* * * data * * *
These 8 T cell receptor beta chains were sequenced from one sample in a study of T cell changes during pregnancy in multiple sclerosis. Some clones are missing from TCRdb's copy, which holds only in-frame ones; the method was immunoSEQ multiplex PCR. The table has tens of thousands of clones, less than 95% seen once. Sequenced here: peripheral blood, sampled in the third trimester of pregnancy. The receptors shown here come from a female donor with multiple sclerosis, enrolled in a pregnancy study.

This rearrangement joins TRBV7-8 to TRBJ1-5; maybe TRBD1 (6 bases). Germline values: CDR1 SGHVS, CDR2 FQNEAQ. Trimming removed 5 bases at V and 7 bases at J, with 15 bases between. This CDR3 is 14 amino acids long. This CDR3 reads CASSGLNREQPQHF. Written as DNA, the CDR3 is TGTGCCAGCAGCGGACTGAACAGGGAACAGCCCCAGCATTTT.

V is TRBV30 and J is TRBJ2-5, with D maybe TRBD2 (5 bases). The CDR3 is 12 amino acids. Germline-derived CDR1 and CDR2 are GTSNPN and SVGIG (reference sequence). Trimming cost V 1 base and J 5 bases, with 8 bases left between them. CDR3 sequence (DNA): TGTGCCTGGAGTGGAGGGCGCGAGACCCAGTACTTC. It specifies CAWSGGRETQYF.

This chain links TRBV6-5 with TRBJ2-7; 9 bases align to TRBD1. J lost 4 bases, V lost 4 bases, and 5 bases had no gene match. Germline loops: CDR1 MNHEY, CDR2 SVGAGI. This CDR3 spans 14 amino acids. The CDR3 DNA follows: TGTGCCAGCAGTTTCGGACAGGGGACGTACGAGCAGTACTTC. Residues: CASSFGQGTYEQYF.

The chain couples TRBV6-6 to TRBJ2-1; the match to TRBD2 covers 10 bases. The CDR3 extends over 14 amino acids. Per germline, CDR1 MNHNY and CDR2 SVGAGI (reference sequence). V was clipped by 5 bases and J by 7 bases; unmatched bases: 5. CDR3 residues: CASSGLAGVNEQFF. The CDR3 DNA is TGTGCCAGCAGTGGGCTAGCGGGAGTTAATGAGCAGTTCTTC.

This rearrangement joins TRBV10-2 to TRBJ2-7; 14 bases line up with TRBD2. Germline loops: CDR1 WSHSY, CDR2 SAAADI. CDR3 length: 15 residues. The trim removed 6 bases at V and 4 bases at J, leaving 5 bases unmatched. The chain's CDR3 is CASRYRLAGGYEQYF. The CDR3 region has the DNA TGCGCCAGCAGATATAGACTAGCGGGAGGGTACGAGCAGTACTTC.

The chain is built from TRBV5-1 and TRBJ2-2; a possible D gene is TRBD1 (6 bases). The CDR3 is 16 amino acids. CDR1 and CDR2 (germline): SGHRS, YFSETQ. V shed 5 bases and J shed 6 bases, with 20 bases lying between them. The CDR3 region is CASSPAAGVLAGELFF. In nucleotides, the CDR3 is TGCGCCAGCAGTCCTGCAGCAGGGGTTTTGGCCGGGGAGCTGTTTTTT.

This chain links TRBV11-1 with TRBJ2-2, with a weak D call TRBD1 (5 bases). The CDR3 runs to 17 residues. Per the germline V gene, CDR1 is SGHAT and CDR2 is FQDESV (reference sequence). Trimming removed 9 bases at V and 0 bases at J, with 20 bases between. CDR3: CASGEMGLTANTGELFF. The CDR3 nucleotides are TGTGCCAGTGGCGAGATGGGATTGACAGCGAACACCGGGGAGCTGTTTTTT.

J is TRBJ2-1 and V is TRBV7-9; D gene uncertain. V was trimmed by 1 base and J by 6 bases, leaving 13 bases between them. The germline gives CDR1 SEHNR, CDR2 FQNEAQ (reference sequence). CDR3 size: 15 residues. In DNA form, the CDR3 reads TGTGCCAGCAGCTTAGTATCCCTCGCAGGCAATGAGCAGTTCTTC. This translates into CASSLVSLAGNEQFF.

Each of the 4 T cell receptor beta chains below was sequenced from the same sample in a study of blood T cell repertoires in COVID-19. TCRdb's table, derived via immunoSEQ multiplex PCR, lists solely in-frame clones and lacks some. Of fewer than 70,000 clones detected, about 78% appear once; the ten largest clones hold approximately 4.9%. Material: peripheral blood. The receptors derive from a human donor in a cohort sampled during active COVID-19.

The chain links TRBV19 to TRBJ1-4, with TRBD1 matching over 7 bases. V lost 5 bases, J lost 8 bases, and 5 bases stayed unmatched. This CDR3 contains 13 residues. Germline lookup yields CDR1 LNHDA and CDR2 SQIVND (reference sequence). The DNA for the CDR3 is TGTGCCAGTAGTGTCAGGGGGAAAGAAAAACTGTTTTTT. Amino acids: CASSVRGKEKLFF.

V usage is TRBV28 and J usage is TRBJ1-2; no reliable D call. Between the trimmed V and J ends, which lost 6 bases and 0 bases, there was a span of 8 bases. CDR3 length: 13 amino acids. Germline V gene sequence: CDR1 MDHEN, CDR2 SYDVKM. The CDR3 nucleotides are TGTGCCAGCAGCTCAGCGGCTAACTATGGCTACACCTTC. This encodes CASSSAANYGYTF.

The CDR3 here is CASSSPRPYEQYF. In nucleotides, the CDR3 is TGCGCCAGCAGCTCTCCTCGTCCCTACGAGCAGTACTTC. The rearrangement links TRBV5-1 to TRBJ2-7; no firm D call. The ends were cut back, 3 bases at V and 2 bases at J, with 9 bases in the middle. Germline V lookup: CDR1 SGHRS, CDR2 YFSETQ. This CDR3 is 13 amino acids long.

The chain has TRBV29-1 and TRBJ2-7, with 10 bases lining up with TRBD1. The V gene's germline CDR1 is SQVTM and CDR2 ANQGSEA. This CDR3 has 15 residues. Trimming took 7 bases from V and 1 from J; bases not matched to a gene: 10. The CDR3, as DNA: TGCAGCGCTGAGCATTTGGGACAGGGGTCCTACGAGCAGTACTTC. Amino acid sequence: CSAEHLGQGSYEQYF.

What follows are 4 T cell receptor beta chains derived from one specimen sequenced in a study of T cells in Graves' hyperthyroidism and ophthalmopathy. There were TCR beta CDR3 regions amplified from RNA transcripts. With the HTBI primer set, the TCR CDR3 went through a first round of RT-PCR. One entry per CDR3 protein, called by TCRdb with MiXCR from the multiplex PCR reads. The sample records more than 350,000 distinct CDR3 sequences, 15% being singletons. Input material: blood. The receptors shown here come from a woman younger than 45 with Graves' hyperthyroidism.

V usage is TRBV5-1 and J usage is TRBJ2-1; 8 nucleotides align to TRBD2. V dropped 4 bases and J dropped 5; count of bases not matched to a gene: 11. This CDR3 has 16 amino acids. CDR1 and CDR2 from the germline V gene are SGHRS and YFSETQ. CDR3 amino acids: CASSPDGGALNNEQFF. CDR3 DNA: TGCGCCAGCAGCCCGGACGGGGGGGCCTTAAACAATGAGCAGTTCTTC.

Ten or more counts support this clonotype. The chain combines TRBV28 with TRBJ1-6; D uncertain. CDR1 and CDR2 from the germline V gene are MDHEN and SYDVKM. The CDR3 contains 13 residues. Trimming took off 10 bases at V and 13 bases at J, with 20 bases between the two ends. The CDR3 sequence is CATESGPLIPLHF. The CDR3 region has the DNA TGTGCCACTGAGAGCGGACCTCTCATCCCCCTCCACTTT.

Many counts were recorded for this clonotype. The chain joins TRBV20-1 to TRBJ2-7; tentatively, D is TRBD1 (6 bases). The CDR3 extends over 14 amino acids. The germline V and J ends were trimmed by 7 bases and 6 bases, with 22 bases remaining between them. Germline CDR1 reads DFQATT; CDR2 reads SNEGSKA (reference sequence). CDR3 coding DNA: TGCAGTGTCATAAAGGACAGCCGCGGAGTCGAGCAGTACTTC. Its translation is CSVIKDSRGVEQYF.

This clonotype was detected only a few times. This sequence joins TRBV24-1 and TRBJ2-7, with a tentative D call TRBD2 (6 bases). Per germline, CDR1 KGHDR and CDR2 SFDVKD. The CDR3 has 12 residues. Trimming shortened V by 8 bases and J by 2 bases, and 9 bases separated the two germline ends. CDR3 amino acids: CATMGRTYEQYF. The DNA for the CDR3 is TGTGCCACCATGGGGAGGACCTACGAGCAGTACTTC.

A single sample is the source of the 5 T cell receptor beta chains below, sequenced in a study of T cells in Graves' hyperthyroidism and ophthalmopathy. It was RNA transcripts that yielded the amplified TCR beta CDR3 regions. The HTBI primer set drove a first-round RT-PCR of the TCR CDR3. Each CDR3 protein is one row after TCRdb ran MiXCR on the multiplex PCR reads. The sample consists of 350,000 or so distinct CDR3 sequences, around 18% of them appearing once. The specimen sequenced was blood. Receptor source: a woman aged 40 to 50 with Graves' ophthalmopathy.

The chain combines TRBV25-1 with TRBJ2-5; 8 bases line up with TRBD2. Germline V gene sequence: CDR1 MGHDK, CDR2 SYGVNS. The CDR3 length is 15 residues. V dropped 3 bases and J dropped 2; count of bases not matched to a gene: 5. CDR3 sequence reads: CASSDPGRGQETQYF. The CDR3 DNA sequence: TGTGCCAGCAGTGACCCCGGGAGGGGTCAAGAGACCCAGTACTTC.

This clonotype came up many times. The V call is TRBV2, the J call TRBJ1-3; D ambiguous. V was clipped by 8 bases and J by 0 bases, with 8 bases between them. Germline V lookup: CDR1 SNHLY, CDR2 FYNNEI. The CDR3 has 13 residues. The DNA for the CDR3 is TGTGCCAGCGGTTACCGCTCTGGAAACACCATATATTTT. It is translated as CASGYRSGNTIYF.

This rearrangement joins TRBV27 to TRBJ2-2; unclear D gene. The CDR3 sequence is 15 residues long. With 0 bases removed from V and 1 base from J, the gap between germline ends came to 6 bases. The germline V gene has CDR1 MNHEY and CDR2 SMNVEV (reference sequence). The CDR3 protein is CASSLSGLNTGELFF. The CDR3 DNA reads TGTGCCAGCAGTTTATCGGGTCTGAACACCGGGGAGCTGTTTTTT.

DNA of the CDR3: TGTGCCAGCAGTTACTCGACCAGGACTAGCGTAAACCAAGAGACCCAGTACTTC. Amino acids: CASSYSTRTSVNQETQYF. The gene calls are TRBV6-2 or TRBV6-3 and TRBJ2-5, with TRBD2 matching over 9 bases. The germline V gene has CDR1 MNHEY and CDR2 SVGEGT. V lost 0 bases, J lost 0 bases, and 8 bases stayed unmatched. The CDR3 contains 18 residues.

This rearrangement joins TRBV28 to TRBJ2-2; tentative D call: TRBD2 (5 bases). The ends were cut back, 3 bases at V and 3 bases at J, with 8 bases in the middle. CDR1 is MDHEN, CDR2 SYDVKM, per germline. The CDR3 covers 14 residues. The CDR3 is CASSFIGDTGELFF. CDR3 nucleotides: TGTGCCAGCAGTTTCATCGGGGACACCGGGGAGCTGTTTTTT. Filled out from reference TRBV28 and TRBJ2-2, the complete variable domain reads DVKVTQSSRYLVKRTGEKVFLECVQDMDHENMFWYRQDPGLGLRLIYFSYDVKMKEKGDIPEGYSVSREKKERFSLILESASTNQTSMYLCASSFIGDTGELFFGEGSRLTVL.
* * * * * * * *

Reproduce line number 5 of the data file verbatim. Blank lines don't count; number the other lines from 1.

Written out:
The chain couples TRBV6-6 to TRBJ2-1; the match to TRBD2 covers 10 bases. The CDR3 extends over 14 amino acids. Per germline, CDR1 MNHNY and CDR2 SVGAGI (reference sequence). V was clipped by 5 bases and J by 7 bases; unmatched bases: 5. CDR3 residues: CASSGLAGVNEQFF. The CDR3 DNA is TGTGCCAGCAGTGGGCTAGCGGGAGTTAATGAGCAGTTCTTC.